Title: Orange is the New Black: My Year in a Women’s Prison
Author: Piper Kerman
Genre: Non-fiction, Memoir
Publication Date: 2010
With her career, live-in boyfriend and loving family, Piper Kerman barely resembles the rebellious young woman who, over a decade ago, got mixed up with drug runners and delivered a suitcase of drug money to Europe. But when she least expects it, her reckless past catches up with her: convicted and sentenced to fifteen months at an infamous women’s prison in Connecticut, Piper becomes inmate #11187-424. From her first strip search to her final release, she learns to navigate this strange world with its arbitrary rules and codes, its unpredictable, even dangerous relationships. And she meets women from all walks of life, who surprise her with tokens of generosity, hard truths and simple acts of acceptance.
Orange is the New Black is a memoir written by Piper Kerman about serving her sentence in an American women’s prison. What first led me to read this book was the Netflix adaptation of the same name. The show is a favourite of mine and I was fascinated to learn it was (though rather loosely) based on a true story.
I am not usually drawn to non-fiction, however, the basis of the book is intriguing. Piper is often relatable and tells her story with both heartfelt anecdotes and sharp observations of other people, especially the other women in prison. You connect to her story and do not just see her as a criminal which is often the way prisoners are represented. She is a woman who made bad choices; this is how I felt both at the beginning and the end of the novel.
I felt so much empathy, not only for Piper, but also for the other women incarcerated. They are not presented to you through their crimes but through their personalities and the way Piper interacts with them, which creates a much more open minded view when reading.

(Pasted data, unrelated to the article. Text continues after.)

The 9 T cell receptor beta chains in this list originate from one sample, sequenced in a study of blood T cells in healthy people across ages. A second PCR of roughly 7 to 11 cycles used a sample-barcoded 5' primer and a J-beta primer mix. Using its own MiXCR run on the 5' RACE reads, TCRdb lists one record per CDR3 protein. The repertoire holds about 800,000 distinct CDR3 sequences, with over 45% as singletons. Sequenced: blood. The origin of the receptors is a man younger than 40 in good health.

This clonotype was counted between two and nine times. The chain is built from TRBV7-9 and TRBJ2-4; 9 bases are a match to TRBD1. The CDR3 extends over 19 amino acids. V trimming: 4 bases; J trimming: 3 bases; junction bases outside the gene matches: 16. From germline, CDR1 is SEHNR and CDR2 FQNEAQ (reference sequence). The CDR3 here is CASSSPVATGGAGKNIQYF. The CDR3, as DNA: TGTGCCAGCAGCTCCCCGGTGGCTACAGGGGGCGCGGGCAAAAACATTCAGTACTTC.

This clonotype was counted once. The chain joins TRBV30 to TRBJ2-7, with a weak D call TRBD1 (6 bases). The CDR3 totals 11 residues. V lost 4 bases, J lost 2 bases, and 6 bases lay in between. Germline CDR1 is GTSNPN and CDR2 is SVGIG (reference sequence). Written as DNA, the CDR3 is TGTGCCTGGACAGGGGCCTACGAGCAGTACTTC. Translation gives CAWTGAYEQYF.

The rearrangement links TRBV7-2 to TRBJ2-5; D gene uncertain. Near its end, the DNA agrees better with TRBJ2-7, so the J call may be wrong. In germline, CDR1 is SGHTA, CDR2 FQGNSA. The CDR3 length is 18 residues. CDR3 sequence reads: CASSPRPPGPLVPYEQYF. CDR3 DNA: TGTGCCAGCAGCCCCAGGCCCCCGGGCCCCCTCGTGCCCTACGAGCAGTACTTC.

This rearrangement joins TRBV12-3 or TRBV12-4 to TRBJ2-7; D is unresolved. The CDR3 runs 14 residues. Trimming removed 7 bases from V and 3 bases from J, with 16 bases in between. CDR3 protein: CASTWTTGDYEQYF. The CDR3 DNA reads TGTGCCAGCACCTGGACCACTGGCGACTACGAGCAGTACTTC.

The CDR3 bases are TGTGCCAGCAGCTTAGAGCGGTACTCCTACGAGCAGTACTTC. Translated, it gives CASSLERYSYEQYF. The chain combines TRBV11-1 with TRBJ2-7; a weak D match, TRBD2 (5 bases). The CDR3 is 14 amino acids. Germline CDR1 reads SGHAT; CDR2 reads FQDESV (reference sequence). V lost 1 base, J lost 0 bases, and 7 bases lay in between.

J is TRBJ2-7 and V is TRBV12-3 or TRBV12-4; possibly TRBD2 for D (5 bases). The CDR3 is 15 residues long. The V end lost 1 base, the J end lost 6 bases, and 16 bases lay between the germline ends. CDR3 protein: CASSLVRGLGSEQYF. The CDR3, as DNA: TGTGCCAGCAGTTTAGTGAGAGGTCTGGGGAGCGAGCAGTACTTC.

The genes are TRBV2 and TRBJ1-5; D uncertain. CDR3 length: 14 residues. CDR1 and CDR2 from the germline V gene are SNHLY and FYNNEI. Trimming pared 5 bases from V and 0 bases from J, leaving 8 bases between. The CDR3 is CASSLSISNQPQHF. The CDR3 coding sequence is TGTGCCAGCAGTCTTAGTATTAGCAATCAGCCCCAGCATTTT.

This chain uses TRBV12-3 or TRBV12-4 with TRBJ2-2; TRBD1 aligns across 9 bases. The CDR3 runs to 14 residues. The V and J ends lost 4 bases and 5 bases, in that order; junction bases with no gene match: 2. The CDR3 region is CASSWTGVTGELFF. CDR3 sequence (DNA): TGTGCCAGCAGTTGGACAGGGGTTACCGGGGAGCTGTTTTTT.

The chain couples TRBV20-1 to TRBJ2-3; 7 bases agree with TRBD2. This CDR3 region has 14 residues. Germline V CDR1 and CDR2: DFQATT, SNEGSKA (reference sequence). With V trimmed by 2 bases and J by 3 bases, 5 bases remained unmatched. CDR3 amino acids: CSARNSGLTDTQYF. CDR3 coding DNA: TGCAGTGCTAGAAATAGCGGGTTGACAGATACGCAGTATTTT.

What I loved most about this book is how truthful it is; it highlighted both the worst of humanity and the best. Small gestures of kindness women did for Piper and vice versa have stuck with me and are, in my opinion, the strongest elements of the book. The honesty she has when describing other women and the guards is very refreshing, as well as how she copes with her own feelings throughout her time.
In regards to the Netflix adaptation of the show, it was fun to be able to spot the real people in the book which the characters are based upon. Some are very much direct copies, with similar names, personalities and even exact dialogue being taken from the book. Other characters in the show are a combination of two or three of the people described in the book and some are brand new. Being able to see the way in which the show uses this as a starting platform and then creates more upon it was fascinating and I really enjoyed this element when reading.
I highly enjoyed this book and would recommend it to anyone, especially if you are already a fan of the show. Even if you are unfamiliar however, this book is an insightful read and a fascinating true story of one woman’s experience of what really happens in prison.